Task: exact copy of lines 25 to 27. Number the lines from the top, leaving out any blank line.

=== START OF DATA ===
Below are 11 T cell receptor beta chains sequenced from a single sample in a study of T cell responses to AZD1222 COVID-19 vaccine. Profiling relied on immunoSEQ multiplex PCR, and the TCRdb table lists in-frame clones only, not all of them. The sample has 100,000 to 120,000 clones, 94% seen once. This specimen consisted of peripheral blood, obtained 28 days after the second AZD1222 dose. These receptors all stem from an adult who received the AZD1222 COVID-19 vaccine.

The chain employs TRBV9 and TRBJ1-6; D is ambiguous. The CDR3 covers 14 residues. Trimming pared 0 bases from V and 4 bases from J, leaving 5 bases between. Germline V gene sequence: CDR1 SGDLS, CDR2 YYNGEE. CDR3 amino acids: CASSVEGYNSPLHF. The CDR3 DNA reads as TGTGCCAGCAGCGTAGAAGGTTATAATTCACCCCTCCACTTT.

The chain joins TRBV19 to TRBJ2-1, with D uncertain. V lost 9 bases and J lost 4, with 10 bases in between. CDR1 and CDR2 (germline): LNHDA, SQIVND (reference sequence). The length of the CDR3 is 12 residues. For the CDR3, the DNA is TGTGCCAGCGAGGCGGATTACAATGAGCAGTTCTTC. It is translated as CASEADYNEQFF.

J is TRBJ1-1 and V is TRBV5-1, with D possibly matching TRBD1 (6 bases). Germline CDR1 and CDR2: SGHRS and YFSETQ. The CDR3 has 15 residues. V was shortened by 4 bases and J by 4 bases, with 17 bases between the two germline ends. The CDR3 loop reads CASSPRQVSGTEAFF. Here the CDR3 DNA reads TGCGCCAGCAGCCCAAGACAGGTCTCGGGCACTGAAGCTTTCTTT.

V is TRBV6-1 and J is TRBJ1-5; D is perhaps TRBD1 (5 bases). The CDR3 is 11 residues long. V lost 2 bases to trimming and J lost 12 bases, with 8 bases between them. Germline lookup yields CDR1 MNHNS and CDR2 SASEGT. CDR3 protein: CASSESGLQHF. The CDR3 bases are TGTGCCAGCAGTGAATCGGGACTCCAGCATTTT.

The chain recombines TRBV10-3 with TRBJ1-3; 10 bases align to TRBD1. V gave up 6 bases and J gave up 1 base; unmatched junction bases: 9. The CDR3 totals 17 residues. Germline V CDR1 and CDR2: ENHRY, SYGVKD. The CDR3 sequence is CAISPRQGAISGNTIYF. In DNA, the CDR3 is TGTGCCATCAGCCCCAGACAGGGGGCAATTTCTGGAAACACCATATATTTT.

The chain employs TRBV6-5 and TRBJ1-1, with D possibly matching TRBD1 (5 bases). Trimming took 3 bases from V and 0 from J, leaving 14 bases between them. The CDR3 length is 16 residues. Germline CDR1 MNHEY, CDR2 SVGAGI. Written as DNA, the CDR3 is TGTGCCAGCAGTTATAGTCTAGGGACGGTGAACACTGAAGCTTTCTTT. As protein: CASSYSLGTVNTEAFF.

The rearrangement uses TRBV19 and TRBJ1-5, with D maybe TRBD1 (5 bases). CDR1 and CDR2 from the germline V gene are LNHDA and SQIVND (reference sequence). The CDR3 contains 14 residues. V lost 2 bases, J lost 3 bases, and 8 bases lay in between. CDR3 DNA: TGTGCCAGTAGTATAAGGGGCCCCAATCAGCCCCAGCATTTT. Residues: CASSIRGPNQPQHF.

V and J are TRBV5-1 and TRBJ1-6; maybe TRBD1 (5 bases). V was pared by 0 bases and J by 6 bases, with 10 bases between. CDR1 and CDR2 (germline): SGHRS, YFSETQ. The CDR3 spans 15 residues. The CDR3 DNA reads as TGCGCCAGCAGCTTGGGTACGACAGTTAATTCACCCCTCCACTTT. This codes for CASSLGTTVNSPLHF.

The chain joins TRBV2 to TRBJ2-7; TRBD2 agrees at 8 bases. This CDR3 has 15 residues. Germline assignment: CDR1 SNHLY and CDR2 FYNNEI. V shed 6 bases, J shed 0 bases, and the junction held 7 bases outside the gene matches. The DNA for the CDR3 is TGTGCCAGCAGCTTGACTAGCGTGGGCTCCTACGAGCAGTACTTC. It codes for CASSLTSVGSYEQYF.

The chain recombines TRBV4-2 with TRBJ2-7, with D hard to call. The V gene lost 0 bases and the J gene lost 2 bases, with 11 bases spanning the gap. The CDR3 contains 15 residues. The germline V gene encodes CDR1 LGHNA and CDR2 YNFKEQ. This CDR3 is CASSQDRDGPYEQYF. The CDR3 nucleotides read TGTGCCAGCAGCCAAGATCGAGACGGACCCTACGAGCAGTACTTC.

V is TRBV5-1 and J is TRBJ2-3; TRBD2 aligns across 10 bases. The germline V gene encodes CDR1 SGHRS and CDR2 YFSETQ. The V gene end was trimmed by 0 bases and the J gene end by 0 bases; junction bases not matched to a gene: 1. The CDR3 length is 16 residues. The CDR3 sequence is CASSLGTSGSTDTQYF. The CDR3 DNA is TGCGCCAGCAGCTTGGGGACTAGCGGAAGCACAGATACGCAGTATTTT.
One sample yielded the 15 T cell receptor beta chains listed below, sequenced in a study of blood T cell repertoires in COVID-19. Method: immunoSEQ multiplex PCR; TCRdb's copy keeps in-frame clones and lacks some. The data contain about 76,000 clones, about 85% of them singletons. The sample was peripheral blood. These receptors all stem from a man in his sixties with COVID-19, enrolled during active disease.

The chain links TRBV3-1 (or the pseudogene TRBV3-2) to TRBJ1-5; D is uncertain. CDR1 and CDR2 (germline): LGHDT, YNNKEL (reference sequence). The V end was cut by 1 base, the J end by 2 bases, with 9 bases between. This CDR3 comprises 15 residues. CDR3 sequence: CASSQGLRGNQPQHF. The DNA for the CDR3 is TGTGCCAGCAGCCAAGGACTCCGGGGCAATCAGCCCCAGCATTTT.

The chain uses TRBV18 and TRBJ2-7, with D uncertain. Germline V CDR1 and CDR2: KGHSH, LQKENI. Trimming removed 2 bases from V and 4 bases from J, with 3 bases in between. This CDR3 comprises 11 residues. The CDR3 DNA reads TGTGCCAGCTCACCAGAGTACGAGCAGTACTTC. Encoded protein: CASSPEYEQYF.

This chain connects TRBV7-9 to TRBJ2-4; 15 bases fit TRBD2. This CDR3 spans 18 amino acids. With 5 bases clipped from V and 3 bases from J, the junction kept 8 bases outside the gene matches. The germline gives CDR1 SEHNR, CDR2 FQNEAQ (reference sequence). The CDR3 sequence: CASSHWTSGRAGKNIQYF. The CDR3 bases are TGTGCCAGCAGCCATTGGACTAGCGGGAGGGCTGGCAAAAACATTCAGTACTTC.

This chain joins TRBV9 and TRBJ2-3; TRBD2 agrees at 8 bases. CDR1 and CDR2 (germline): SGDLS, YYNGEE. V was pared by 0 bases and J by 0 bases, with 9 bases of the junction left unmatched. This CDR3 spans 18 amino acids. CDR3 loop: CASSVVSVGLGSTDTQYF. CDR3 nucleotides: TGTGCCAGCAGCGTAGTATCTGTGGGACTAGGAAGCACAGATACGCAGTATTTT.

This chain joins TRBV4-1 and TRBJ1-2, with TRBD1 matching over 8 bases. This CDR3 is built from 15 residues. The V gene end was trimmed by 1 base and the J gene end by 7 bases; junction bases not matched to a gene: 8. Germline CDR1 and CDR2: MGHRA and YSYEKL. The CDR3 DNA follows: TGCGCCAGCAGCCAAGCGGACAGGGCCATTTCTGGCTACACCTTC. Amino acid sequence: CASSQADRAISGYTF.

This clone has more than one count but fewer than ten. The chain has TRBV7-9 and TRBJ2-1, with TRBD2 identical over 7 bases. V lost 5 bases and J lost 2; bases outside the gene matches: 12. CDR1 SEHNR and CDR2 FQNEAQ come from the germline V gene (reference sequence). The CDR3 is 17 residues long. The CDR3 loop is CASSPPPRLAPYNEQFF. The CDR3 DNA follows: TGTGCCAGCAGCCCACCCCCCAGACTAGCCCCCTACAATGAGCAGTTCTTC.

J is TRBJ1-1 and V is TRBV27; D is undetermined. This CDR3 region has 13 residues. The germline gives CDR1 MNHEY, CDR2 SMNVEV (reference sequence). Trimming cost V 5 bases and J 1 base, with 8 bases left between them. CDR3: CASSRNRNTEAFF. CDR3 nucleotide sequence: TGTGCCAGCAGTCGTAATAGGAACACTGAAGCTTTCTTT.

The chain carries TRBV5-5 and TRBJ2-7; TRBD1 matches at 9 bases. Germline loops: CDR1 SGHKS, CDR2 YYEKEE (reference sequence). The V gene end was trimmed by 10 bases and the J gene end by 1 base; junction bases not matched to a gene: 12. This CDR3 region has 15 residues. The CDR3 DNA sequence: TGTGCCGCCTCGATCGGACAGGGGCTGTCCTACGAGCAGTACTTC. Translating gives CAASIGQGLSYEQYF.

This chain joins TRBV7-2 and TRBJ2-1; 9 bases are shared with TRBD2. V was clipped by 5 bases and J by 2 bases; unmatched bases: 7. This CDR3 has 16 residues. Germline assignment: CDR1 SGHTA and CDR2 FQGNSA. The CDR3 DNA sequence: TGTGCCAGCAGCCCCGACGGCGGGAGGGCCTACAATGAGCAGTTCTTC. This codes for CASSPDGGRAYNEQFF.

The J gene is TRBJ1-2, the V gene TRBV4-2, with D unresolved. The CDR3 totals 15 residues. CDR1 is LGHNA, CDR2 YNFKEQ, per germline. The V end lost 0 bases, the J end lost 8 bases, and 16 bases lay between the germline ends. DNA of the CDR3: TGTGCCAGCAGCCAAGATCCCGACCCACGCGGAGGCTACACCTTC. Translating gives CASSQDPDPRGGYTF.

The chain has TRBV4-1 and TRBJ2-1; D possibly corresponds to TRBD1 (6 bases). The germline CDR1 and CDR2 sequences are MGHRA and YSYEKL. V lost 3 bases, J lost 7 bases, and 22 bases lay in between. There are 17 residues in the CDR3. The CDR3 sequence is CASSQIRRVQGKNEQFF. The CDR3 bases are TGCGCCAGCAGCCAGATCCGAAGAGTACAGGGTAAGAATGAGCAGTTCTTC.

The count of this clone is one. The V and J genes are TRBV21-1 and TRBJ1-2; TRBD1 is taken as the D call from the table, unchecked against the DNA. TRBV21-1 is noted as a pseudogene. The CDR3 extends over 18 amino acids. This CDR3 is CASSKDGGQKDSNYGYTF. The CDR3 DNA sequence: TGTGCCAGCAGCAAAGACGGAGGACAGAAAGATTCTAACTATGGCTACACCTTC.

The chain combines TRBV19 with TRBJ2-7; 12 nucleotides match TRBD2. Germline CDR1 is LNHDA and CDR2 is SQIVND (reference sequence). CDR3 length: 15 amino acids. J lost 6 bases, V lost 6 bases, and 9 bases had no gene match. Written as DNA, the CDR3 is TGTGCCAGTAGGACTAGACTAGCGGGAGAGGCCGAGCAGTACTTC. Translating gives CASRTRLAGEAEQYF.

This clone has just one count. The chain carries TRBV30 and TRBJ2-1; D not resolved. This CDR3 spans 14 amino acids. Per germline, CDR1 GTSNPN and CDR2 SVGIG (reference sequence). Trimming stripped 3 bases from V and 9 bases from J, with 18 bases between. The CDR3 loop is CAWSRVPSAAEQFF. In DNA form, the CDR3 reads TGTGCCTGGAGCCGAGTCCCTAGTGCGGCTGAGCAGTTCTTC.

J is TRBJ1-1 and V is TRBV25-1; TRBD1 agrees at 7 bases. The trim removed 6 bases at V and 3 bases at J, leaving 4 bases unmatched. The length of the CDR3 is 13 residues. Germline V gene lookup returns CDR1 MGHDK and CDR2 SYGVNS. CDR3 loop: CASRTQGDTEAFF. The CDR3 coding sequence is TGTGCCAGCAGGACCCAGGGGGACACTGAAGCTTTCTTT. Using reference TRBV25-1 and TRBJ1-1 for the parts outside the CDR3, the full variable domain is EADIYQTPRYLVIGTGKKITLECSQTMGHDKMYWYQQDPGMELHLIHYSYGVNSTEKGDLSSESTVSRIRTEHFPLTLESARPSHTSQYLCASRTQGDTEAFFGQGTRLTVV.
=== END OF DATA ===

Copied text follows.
The count of this clone is one. The V and J genes are TRBV21-1 and TRBJ1-2; TRBD1 is taken as the D call from the table, unchecked against the DNA. TRBV21-1 is noted as a pseudogene. The CDR3 extends over 18 amino acids. This CDR3 is CASSKDGGQKDSNYGYTF. The CDR3 DNA sequence: TGTGCCAGCAGCAAAGACGGAGGACAGAAAGATTCTAACTATGGCTACACCTTC.

The chain combines TRBV19 with TRBJ2-7; 12 nucleotides match TRBD2. Germline CDR1 is LNHDA and CDR2 is SQIVND (reference sequence). CDR3 length: 15 amino acids. J lost 6 bases, V lost 6 bases, and 9 bases had no gene match. Written as DNA, the CDR3 is TGTGCCAGTAGGACTAGACTAGCGGGAGAGGCCGAGCAGTACTTC. Translating gives CASRTRLAGEAEQYF.

This clone has just one count. The chain carries TRBV30 and TRBJ2-1; D not resolved. This CDR3 spans 14 amino acids. Per germline, CDR1 GTSNPN and CDR2 SVGIG (reference sequence). Trimming stripped 3 bases from V and 9 bases from J, with 18 bases between. The CDR3 loop is CAWSRVPSAAEQFF. In DNA form, the CDR3 reads TGTGCCTGGAGCCGAGTCCCTAGTGCGGCTGAGCAGTTCTTC.